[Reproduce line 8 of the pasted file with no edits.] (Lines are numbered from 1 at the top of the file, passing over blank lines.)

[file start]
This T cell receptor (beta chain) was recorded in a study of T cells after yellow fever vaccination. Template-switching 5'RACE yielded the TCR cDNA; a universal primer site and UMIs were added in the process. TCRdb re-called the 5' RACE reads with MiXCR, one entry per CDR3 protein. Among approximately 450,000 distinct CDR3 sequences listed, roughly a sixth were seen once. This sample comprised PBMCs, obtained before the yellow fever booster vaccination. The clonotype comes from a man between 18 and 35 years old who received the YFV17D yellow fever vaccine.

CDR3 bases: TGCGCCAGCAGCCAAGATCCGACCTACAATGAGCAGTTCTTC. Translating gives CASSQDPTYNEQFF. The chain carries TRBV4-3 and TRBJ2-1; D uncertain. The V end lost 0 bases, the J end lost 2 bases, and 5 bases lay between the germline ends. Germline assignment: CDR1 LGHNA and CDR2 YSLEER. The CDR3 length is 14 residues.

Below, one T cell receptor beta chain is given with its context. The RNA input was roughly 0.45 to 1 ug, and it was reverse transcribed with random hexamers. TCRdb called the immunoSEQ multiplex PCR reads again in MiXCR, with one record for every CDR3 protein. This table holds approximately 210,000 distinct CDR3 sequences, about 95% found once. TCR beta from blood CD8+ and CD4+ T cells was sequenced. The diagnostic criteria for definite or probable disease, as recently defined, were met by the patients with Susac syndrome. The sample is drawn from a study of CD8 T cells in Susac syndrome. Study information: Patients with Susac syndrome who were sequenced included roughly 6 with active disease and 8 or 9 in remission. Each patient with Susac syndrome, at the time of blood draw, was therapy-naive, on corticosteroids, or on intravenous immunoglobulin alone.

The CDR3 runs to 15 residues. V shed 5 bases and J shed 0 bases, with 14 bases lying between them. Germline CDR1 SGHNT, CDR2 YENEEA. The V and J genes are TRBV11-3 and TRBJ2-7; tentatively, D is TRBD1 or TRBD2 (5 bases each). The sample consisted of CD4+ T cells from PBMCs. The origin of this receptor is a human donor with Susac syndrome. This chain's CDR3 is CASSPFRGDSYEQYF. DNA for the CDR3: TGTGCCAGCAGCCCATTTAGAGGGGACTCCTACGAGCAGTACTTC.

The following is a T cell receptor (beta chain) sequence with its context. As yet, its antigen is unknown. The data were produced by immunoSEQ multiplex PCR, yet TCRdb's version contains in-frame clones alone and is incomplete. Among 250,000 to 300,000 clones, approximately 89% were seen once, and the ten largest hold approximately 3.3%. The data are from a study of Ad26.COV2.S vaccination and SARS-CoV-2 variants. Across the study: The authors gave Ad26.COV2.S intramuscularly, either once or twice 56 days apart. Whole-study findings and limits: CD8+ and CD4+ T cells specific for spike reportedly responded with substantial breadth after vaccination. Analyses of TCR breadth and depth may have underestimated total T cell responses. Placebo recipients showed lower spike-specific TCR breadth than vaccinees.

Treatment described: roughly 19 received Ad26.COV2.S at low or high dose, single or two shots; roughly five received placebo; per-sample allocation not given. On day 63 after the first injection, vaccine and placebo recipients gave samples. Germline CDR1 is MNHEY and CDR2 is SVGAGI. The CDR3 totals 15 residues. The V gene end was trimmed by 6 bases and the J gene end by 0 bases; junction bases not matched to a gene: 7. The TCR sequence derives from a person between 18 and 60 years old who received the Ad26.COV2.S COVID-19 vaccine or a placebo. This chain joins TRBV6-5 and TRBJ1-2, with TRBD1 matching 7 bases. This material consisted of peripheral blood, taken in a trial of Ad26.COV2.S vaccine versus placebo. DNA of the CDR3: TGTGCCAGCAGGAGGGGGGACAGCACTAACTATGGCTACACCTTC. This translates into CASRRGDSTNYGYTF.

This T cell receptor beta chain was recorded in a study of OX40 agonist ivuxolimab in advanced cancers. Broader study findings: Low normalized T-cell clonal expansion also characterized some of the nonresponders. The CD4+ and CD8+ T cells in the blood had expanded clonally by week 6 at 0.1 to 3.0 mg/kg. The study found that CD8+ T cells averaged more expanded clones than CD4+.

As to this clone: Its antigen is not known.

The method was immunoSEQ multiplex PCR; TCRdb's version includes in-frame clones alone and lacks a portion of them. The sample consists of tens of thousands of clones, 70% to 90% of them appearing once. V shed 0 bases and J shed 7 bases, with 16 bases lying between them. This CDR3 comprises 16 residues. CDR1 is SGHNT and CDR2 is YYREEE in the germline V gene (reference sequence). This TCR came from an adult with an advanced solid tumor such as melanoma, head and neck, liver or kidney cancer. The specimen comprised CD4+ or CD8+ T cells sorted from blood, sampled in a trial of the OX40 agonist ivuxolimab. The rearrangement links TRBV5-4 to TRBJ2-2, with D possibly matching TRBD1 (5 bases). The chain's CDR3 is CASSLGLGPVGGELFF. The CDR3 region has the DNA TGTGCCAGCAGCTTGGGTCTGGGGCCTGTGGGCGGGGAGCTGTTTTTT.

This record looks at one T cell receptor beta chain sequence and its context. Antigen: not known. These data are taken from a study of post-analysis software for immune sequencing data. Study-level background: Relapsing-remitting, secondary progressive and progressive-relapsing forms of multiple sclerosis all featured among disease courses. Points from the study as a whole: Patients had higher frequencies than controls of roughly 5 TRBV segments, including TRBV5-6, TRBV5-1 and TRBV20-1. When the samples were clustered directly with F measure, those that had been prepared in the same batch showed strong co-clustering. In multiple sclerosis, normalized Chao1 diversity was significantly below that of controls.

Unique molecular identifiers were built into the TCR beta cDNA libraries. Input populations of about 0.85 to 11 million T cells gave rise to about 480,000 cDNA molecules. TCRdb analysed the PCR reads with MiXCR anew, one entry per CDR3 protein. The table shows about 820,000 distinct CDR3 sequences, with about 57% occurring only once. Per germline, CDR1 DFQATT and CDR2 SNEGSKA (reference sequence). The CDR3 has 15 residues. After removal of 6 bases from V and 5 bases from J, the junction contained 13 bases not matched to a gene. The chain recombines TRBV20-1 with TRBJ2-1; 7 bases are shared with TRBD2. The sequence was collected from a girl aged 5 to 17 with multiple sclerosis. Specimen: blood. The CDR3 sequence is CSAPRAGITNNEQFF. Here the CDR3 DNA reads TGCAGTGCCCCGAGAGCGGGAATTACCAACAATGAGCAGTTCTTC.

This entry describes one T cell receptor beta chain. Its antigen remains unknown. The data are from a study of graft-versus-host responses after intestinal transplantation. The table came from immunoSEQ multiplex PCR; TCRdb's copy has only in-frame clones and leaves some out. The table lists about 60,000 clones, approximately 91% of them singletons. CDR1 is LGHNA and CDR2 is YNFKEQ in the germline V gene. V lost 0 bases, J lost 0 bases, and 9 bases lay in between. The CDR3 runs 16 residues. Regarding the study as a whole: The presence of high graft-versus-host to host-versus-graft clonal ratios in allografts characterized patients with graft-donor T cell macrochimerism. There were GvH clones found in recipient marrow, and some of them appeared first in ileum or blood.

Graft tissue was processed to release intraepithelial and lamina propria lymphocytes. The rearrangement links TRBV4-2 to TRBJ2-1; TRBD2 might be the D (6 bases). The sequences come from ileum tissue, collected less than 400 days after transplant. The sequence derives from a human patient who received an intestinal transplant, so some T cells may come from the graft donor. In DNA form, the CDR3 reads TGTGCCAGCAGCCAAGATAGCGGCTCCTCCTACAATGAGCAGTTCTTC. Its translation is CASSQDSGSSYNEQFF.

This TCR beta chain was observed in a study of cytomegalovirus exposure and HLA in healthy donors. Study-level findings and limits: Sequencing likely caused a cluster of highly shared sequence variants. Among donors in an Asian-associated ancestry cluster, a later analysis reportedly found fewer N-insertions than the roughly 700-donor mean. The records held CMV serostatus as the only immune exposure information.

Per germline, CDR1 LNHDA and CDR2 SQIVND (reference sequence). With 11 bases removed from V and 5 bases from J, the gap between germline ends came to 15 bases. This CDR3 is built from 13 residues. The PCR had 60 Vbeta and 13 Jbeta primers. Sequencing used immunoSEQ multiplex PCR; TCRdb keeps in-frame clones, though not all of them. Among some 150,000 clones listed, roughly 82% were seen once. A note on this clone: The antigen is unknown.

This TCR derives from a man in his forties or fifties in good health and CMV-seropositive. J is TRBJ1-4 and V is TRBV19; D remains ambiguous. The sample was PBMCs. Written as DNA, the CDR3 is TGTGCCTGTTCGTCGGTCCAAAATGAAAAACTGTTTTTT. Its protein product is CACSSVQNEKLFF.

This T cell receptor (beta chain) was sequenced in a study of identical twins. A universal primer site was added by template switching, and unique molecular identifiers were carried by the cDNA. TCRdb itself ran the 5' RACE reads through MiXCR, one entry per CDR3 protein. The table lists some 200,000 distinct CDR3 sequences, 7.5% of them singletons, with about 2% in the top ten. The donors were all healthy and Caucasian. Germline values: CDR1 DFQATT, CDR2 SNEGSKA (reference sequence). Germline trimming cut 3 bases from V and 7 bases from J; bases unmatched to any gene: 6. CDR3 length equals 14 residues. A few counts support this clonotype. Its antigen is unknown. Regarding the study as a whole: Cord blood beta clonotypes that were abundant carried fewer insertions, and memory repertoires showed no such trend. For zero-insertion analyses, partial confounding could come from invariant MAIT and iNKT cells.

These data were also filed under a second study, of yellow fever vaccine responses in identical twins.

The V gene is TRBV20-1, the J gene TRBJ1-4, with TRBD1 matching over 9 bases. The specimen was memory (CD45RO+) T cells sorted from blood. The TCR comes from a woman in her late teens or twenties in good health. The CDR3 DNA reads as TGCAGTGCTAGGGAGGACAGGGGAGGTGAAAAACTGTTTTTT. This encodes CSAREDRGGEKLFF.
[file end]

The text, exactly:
As to this clone: Its antigen is not known.